Pegasus Europe, Tikehau Capital’s first special purpose acquisition vehicle, has raised around $605m, turning the French firm into one of the first European investors to successfully join the Spacs boom.
Pegasus Europe raised around $605m in its listing on Euronext Amsterdam, making it among the largest European Spacs in the year’s crop of the vehicles. Spacs list on stock markets and then hunt for acquisition targets to take public.
The deal reflects European efforts to mimic the explosive growth in Spacs in the US. “We have a lot of SMEs in Europe which need gross capital to grow,” Mustier said. “The Spac is an important and good instrument for Europe.”
The listing was sponsored by Paris-based asset manager Tikehau Capital, Financière Agache (a holding company controlled by Arnault and Mustier’s business group) and former Bank of America dealmaker Diego De Giorgi.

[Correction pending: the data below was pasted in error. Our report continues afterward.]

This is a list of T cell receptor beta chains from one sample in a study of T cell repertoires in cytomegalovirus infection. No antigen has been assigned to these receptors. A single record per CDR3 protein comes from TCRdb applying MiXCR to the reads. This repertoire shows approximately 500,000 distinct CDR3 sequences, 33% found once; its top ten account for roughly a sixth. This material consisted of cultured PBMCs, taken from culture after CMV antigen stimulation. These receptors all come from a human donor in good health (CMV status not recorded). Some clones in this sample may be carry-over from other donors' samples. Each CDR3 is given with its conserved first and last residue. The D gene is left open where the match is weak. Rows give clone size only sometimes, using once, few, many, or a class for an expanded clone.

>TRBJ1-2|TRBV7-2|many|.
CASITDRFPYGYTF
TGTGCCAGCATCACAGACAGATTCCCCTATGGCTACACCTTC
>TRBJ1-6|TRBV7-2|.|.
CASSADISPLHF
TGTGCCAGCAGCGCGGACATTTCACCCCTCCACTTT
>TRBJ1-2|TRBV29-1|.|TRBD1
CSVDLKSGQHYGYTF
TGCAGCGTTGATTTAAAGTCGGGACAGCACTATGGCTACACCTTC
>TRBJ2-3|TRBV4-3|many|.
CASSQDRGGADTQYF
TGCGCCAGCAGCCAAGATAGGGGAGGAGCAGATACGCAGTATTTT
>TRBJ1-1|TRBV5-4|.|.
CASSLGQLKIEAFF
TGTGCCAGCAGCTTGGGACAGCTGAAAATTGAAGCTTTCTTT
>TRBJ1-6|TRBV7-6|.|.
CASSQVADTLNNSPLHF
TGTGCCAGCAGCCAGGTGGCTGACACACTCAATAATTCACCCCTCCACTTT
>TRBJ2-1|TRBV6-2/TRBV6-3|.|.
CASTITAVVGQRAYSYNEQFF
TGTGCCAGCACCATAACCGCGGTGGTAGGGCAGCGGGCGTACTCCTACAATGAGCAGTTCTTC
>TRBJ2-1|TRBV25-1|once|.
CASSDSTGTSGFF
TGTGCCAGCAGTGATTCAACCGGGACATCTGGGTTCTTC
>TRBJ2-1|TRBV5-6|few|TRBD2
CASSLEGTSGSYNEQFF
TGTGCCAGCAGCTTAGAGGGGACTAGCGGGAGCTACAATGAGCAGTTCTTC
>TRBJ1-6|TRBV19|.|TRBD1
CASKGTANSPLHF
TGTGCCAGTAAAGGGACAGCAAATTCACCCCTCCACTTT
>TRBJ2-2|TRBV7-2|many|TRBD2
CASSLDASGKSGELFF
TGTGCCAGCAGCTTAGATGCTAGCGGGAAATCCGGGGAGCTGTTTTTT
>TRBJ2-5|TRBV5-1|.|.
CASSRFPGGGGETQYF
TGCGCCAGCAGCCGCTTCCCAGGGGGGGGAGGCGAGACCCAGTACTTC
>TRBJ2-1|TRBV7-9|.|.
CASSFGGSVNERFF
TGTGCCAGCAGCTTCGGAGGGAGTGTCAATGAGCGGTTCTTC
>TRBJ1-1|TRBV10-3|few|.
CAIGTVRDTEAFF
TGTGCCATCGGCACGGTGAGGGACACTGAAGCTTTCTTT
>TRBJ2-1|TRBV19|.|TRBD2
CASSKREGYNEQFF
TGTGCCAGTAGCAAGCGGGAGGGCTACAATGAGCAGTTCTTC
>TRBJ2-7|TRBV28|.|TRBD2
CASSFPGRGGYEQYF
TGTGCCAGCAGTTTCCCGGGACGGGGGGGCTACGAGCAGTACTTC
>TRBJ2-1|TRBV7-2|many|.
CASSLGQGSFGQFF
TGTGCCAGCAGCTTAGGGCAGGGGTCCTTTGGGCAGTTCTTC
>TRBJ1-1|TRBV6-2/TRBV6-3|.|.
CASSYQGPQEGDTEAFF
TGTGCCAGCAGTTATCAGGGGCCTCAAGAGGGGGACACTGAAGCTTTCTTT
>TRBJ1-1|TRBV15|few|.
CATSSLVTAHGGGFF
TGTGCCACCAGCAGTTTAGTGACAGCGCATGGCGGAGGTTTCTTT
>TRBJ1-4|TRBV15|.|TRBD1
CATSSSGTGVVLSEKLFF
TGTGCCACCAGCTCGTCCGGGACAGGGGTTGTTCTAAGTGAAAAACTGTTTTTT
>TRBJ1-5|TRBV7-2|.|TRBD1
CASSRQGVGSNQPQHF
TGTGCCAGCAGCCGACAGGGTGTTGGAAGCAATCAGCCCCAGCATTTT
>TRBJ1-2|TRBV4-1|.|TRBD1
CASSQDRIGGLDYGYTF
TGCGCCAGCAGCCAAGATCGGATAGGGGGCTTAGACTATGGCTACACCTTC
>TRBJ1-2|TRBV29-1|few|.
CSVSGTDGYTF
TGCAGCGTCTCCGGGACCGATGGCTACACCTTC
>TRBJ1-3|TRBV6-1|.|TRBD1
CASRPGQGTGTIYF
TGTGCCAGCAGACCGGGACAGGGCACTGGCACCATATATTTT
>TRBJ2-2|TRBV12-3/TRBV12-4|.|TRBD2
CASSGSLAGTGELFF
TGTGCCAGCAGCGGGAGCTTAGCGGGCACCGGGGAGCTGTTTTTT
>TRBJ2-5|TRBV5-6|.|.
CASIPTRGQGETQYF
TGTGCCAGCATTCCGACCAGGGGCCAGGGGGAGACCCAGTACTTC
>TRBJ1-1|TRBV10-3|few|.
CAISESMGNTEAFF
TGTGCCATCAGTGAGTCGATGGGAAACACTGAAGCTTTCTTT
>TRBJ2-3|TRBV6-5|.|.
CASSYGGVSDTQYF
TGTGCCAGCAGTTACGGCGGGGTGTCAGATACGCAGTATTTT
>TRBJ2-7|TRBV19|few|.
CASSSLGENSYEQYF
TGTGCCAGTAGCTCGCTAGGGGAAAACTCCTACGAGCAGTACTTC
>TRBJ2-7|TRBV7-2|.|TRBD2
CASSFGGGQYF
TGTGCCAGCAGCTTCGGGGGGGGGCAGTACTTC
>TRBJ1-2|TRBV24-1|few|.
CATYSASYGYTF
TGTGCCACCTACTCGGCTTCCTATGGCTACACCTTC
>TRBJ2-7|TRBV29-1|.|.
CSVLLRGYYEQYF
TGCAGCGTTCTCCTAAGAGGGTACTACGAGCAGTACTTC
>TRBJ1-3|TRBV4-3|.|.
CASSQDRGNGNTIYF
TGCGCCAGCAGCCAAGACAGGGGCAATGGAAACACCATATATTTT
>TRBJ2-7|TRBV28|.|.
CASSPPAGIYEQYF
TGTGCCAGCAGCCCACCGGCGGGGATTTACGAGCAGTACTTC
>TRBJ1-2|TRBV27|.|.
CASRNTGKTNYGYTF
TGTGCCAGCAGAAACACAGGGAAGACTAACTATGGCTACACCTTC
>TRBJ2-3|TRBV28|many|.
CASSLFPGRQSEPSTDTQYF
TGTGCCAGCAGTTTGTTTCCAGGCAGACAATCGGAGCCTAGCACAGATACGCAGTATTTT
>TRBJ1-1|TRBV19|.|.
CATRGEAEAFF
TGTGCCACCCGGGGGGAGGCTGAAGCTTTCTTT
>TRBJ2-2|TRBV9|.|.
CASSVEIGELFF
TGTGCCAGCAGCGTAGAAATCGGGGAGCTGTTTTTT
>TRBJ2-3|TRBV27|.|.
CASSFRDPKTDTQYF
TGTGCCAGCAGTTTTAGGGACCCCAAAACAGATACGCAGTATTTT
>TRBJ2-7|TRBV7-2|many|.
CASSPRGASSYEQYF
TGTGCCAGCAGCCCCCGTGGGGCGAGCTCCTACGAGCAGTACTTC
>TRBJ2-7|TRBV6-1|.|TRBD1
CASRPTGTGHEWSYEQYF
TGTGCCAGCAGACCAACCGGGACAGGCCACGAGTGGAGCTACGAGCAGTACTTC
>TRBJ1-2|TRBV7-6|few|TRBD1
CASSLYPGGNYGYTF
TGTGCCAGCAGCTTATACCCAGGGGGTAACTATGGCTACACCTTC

The sponsors jointly invested around $67m in the private listing and $15.4m for warrants to cover commissions and costs. They also pledged an additional investment of $121m, to be used by Pegasus when a suitable target company is found.
“We have been missing skin in the game [in Spac investing], people putting their own money in,” said Antoine Flamarion, co-founder at Tikehau Capital.
Spacs have largely listed in US markets, including more than 300 blank cheque IPOs since the start of the year. They accounted for almost half of the record fundraising through public offerings so far in 2021.
But Pegasus is part of an expected European wave, with Tikehau Capital among those planning additional blank cheque vehicles. 2MX Organic, a Spac founded by telecoms billionaire Xavier Niel to invest in organic food, raised $363m last year in the largest public offering on the Paris market in 2020.
“Our expectation is the European market will continue growing. From here to August we expect in excess of 30 Spacs, market permitting,” said Giacomo Ciampolini, head of alternative capital at Citi, which were bookrunners on the deal alongside JPMorgan. “Europe is still a relatively virgin hunting ground.”
The decision to list Pegasus in Amsterdam, which has already benefited when euro-denominated equity trading moved out of London following the UK’s exit from the EU, could mark it as Europe’s emerging centre for Spacs.